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Showing posts from January, 2011

Death & Innocence & the Future of Democracy

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Christina McNight wrote over at her blog, following the Tucson shootings:

While I am beyond horrified at the killing of a nine year old girl – BEYOND HORRIFIED – I am equally as horrified at the people who seem to think that she was the only innocent person who was injured or killed that day. ALL of the people in the parking lot on Saturday were innocent.  NONE of them had “done anything”.Her words got me thinking.  This has always been my reaction to other events involving the death of  young children--that it was tragic, yes, and that they were innocent, yes, but that there are a lot of tragic deaths and everyone is innocent.

Yet with Christina Taylor Greene, I've responded tragically.  Christina is right that nobody in that parking lot had done anything that made them deserve to get shot, and all of the deaths were tragic.  But I've responded to Christina Taylor Greene's death in a way I've never responded to any other similarly publicized tragedy.  I hear her nam…

Sermon 01-09-11: Arizona

As many of my readers know, I'm on sabbatical.  But I had volunteered to preach this past weekend at a colleague's church on her Sunday off.  I had volunteered a new sermon topic, rather than a "canned" one, but one I knew I would use again in my own congregation later.  I was most of the way done with my sermon, a sermon on the future of Unitarian Universalism, and had two parts left to go -- one was on the work our denomination has done on immigration reform, particularly in Arizona, and then the conclusion.That's where I had left things on Friday night.  When I got back on the computer late Saturday afternoon, I checked into Facebook, and was hit by the news of the tragic shootings in Tucson, Arizona.  I knew I couldn't complete my sermon as I had planned, and was going to have to change it.  Because I wasn't preaching in my own church, I didn't completely scrap the sermon, but as you'll see below it was greatly changed.

My first instinct was t…

01-08-11 Arizona Prayer

God of our silent tears, God of the weary and oppressed,

We offer up our prayers of comfort and care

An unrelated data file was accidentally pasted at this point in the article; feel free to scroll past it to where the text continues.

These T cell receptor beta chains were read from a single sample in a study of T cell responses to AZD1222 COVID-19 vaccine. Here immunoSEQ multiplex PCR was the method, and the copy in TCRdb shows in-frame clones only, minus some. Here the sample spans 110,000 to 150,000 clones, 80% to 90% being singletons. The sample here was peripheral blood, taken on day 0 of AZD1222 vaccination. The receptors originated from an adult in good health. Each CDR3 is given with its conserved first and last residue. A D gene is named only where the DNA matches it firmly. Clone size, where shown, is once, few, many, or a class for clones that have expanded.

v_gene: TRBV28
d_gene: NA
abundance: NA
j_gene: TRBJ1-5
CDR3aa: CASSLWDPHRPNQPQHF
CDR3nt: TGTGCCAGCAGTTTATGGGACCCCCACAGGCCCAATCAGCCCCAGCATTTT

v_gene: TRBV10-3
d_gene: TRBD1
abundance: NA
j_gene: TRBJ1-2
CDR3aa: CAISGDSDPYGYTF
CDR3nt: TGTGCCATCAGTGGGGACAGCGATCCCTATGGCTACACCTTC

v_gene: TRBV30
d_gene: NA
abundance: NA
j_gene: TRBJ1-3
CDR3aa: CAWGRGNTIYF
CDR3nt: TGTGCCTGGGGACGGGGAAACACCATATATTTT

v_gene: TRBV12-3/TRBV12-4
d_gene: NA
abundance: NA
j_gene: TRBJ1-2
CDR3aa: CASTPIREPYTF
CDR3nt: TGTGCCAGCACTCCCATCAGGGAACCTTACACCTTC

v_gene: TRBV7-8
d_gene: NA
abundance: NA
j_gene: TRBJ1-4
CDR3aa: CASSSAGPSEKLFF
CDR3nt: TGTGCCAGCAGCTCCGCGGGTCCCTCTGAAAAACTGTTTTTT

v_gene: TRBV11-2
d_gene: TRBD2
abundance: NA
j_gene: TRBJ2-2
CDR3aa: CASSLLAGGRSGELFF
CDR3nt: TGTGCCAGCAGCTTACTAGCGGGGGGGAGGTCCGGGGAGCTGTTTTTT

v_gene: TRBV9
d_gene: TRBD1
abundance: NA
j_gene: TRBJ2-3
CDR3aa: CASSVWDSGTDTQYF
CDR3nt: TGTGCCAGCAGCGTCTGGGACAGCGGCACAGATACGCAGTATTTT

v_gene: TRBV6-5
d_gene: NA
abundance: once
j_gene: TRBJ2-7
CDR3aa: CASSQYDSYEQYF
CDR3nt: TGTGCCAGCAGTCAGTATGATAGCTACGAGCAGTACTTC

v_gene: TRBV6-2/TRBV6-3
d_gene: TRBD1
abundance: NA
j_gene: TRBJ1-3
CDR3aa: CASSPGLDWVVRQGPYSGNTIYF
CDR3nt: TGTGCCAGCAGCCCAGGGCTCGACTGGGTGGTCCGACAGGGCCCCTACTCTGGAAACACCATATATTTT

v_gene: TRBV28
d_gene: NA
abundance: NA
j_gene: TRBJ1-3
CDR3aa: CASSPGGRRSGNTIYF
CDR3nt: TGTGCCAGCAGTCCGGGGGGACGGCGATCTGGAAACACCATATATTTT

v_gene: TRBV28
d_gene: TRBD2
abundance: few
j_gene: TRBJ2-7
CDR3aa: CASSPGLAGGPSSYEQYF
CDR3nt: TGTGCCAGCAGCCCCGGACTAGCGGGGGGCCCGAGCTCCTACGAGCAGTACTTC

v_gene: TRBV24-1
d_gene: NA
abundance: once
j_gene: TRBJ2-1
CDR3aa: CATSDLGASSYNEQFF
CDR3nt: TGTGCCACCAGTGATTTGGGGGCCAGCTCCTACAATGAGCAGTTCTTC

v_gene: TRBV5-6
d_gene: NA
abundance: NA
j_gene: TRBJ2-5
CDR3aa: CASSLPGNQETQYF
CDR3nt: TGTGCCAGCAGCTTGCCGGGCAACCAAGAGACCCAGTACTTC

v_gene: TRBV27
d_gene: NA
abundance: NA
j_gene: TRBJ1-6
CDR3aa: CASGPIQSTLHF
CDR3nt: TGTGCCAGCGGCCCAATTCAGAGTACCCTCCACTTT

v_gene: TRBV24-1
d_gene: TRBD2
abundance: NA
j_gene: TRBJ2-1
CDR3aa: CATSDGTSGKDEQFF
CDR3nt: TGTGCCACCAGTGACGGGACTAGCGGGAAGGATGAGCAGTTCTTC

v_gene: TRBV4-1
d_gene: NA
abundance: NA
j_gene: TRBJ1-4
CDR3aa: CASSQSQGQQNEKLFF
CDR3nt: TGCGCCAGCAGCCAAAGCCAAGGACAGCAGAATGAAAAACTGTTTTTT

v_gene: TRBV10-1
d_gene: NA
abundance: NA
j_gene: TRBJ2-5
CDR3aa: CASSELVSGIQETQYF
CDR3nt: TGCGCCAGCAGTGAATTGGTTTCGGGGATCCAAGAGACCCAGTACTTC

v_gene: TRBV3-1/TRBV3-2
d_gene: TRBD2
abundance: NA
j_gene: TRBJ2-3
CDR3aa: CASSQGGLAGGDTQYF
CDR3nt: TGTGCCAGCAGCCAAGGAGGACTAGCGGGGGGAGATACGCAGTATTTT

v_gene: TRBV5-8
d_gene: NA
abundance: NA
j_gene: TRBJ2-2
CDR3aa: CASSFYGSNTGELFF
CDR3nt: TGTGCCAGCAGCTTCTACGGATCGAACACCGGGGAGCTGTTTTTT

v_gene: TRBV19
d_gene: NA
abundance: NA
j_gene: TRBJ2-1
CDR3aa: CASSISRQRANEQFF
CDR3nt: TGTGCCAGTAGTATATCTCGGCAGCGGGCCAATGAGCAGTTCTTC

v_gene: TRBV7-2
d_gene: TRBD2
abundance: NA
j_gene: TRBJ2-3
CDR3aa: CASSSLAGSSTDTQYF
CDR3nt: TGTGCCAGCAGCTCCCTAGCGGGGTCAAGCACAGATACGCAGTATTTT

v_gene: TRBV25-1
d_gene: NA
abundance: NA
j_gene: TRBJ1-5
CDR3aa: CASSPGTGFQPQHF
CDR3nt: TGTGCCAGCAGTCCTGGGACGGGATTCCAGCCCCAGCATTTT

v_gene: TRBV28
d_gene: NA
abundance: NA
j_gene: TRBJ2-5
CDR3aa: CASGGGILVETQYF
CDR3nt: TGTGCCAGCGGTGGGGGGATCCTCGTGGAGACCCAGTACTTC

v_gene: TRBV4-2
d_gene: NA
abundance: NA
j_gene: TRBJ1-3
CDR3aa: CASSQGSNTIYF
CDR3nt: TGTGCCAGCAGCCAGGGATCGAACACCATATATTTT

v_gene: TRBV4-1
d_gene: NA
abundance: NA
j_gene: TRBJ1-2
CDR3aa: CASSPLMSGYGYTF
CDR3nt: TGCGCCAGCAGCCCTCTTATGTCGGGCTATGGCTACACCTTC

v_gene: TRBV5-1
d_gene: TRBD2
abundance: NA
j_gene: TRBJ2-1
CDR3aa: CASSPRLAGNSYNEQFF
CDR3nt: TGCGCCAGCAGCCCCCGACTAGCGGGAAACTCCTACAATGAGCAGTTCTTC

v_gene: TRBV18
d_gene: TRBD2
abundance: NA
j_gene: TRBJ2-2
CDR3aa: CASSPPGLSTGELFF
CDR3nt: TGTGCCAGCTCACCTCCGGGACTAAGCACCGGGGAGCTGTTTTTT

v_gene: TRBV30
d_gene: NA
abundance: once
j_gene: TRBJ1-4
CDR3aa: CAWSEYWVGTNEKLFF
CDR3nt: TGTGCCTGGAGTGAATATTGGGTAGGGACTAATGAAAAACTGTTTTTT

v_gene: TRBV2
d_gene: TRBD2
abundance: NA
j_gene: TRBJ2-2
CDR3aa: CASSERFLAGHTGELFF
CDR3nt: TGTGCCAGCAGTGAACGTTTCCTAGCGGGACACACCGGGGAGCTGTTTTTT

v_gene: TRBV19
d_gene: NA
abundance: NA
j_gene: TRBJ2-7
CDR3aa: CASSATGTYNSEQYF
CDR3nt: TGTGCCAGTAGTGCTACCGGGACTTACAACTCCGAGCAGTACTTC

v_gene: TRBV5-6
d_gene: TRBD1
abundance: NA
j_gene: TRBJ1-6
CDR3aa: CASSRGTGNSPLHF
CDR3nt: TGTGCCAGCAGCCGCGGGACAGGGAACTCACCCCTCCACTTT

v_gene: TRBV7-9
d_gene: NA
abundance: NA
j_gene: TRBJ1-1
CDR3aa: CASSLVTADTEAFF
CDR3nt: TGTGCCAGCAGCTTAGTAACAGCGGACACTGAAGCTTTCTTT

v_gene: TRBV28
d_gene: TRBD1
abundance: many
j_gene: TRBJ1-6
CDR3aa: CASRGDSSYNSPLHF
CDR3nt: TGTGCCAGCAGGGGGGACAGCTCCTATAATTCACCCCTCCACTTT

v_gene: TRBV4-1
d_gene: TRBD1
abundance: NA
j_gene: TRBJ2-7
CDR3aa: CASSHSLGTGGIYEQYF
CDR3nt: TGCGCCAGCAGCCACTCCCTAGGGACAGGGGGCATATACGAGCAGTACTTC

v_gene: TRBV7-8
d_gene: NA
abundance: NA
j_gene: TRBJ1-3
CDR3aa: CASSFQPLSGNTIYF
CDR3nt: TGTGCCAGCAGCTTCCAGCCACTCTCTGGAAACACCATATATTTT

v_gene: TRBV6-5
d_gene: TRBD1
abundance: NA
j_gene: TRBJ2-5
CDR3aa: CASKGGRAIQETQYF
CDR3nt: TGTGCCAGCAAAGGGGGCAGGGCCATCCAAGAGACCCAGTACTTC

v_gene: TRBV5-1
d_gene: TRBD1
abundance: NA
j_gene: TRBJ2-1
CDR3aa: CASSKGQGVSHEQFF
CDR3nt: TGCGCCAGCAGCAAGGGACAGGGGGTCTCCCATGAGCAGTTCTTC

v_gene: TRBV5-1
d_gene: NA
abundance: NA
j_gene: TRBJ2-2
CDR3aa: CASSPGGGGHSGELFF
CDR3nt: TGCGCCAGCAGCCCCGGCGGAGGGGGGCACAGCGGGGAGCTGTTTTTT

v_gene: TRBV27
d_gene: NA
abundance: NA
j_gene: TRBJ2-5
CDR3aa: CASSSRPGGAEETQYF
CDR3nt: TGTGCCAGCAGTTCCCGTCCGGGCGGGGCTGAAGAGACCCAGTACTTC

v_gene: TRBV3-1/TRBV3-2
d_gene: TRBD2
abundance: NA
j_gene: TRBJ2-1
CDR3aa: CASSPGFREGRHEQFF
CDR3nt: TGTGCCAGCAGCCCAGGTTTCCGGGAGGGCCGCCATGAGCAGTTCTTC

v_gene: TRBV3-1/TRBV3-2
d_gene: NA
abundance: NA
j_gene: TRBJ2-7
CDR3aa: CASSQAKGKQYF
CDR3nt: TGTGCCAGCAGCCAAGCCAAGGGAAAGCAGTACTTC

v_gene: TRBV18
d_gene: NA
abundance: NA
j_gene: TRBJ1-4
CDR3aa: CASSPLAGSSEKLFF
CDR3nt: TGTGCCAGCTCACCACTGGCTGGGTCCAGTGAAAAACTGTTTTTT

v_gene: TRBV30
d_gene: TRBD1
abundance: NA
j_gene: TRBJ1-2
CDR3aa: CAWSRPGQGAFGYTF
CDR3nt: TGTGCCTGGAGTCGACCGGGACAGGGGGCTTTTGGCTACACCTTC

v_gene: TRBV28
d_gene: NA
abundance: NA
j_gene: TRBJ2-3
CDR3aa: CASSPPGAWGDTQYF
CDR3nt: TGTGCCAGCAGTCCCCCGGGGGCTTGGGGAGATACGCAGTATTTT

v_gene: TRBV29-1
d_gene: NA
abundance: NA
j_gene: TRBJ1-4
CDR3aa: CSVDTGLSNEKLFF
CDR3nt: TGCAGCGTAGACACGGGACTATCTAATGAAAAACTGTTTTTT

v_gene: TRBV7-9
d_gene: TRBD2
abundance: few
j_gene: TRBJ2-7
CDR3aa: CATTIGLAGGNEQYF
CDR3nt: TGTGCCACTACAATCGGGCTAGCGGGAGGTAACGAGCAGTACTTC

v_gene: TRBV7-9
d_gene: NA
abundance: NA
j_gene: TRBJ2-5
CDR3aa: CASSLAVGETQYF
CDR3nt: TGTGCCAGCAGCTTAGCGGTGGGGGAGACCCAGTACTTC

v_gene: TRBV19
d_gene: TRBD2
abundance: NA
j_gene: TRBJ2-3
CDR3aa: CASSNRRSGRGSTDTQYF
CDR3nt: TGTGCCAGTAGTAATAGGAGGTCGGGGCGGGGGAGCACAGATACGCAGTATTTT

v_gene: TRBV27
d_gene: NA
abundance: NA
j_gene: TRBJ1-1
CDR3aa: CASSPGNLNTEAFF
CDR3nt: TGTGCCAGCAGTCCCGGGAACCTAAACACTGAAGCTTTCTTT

for all those in shock and sorrow, pain and fear,
with the hopes that the goodwill of the many reaching out across the earth
will be a balm for those affected by the ill-will of the fear.
We pray for the families of the dead, for the wounded and their families,
and for the hearts grown cold and bitter against their neighbors,
that they may all feel the earth's nurture, humanity's overwhelming respect for life,
and the loving arms of that which is most high and most deep.
While we cannot change what has been wrought,
we can protest when life is treated callously
and we can pray and love and care
for those whose lives are cut too short,
for those whose world is filled with violence and hate,
and for the rising sun of a world filled with renewed conviction
to stand true to our God of Love,
true to our native land, home of those yearning to breathe free,
true to our principle of…

WWRCD? (What Would RevCyn Do?)

So, here's the scenario:  I'm at my daughter's dance studio for the first time, waiting for her to finish dance class.  It's the first time, because I've been teaching at the same time, so my husband has been taking her.  Another mom comes in and signs her daughter up for class for the first time, greets the teacher warmly with words that indicate that she knows the teacher from outside of the studio, and then sits down at a table with two other parents whom it seems she's also old friends.  I'm not at the table, I'm about half the room away, but I'm the only other person in the room except for the woman at the desk who keeps running in and out on errands.

The group at the table start talking about Facebook and Facebook etiquette and friends defriending them because of political differences.  I'm interested, but the first time I start to react to the conversation they react like I would be intruding, so I revert to my introvert self and study my…